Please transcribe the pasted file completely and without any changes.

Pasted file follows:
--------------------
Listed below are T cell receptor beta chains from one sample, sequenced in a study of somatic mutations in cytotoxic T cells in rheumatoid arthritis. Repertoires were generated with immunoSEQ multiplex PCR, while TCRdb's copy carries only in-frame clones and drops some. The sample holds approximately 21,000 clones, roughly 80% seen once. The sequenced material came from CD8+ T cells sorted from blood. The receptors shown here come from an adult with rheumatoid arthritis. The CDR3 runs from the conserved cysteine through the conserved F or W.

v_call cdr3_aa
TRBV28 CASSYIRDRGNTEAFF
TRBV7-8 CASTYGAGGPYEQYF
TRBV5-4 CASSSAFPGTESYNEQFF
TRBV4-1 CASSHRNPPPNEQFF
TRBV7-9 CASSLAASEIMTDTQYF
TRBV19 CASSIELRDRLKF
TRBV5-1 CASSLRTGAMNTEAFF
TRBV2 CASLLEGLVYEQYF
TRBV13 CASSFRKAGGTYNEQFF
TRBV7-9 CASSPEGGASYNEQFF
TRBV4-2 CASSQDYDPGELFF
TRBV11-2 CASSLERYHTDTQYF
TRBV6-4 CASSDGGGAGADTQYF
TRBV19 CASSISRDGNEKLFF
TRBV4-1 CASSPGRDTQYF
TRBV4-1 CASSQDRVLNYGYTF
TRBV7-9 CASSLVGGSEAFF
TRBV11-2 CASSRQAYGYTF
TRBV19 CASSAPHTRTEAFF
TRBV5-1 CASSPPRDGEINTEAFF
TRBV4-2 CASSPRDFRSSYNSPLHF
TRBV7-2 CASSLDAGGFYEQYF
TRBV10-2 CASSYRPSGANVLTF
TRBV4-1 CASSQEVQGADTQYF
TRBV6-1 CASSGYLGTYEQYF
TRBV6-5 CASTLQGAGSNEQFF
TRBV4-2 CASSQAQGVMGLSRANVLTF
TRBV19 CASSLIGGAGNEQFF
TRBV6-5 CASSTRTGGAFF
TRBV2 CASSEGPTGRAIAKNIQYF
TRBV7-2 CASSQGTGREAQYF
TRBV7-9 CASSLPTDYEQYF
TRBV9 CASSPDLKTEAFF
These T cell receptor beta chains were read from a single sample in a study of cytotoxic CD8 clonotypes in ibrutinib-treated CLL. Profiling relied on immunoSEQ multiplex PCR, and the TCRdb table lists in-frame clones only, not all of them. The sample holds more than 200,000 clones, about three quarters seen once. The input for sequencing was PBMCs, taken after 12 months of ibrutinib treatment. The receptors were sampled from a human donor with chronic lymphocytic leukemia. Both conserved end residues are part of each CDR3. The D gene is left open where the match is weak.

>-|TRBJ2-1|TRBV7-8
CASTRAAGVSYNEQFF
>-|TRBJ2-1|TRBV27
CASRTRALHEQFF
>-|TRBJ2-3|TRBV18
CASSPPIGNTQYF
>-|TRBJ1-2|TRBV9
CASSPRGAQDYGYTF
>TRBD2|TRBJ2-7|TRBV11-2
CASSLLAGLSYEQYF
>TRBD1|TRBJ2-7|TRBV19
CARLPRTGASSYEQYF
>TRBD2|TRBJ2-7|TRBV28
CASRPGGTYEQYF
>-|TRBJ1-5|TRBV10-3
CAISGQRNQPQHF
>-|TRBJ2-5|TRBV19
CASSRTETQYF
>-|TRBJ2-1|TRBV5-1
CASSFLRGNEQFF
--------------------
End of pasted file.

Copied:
Listed below are T cell receptor beta chains from one sample, sequenced in a study of somatic mutations in cytotoxic T cells in rheumatoid arthritis. Repertoires were generated with immunoSEQ multiplex PCR, while TCRdb's copy carries only in-frame clones and drops some. The sample holds approximately 21,000 clones, roughly 80% seen once. The sequenced material came from CD8+ T cells sorted from blood. The receptors shown here come from an adult with rheumatoid arthritis. The CDR3 runs from the conserved cysteine through the conserved F or W.

v_call cdr3_aa
TRBV28 CASSYIRDRGNTEAFF
TRBV7-8 CASTYGAGGPYEQYF
TRBV5-4 CASSSAFPGTESYNEQFF
TRBV4-1 CASSHRNPPPNEQFF
TRBV7-9 CASSLAASEIMTDTQYF
TRBV19 CASSIELRDRLKF
TRBV5-1 CASSLRTGAMNTEAFF
TRBV2 CASLLEGLVYEQYF
TRBV13 CASSFRKAGGTYNEQFF
TRBV7-9 CASSPEGGASYNEQFF
TRBV4-2 CASSQDYDPGELFF
TRBV11-2 CASSLERYHTDTQYF
TRBV6-4 CASSDGGGAGADTQYF
TRBV19 CASSISRDGNEKLFF
TRBV4-1 CASSPGRDTQYF
TRBV4-1 CASSQDRVLNYGYTF
TRBV7-9 CASSLVGGSEAFF
TRBV11-2 CASSRQAYGYTF
TRBV19 CASSAPHTRTEAFF
TRBV5-1 CASSPPRDGEINTEAFF
TRBV4-2 CASSPRDFRSSYNSPLHF
TRBV7-2 CASSLDAGGFYEQYF
TRBV10-2 CASSYRPSGANVLTF
TRBV4-1 CASSQEVQGADTQYF
TRBV6-1 CASSGYLGTYEQYF
TRBV6-5 CASTLQGAGSNEQFF
TRBV4-2 CASSQAQGVMGLSRANVLTF
TRBV19 CASSLIGGAGNEQFF
TRBV6-5 CASSTRTGGAFF
TRBV2 CASSEGPTGRAIAKNIQYF
TRBV7-2 CASSQGTGREAQYF
TRBV7-9 CASSLPTDYEQYF
TRBV9 CASSPDLKTEAFF
These T cell receptor beta chains were read from a single sample in a study of cytotoxic CD8 clonotypes in ibrutinib-treated CLL. Profiling relied on immunoSEQ multiplex PCR, and the TCRdb table lists in-frame clones only, not all of them. The sample holds more than 200,000 clones, about three quarters seen once. The input for sequencing was PBMCs, taken after 12 months of ibrutinib treatment. The receptors were sampled from a human donor with chronic lymphocytic leukemia. Both conserved end residues are part of each CDR3. The D gene is left open where the match is weak.

>-|TRBJ2-1|TRBV7-8
CASTRAAGVSYNEQFF
>-|TRBJ2-1|TRBV27
CASRTRALHEQFF
>-|TRBJ2-3|TRBV18
CASSPPIGNTQYF
>-|TRBJ1-2|TRBV9
CASSPRGAQDYGYTF
>TRBD2|TRBJ2-7|TRBV11-2
CASSLLAGLSYEQYF
>TRBD1|TRBJ2-7|TRBV19
CARLPRTGASSYEQYF
>TRBD2|TRBJ2-7|TRBV28
CASRPGGTYEQYF
>-|TRBJ1-5|TRBV10-3
CAISGQRNQPQHF
>-|TRBJ2-5|TRBV19
CASSRTETQYF
>-|TRBJ2-1|TRBV5-1
CASSFLRGNEQFF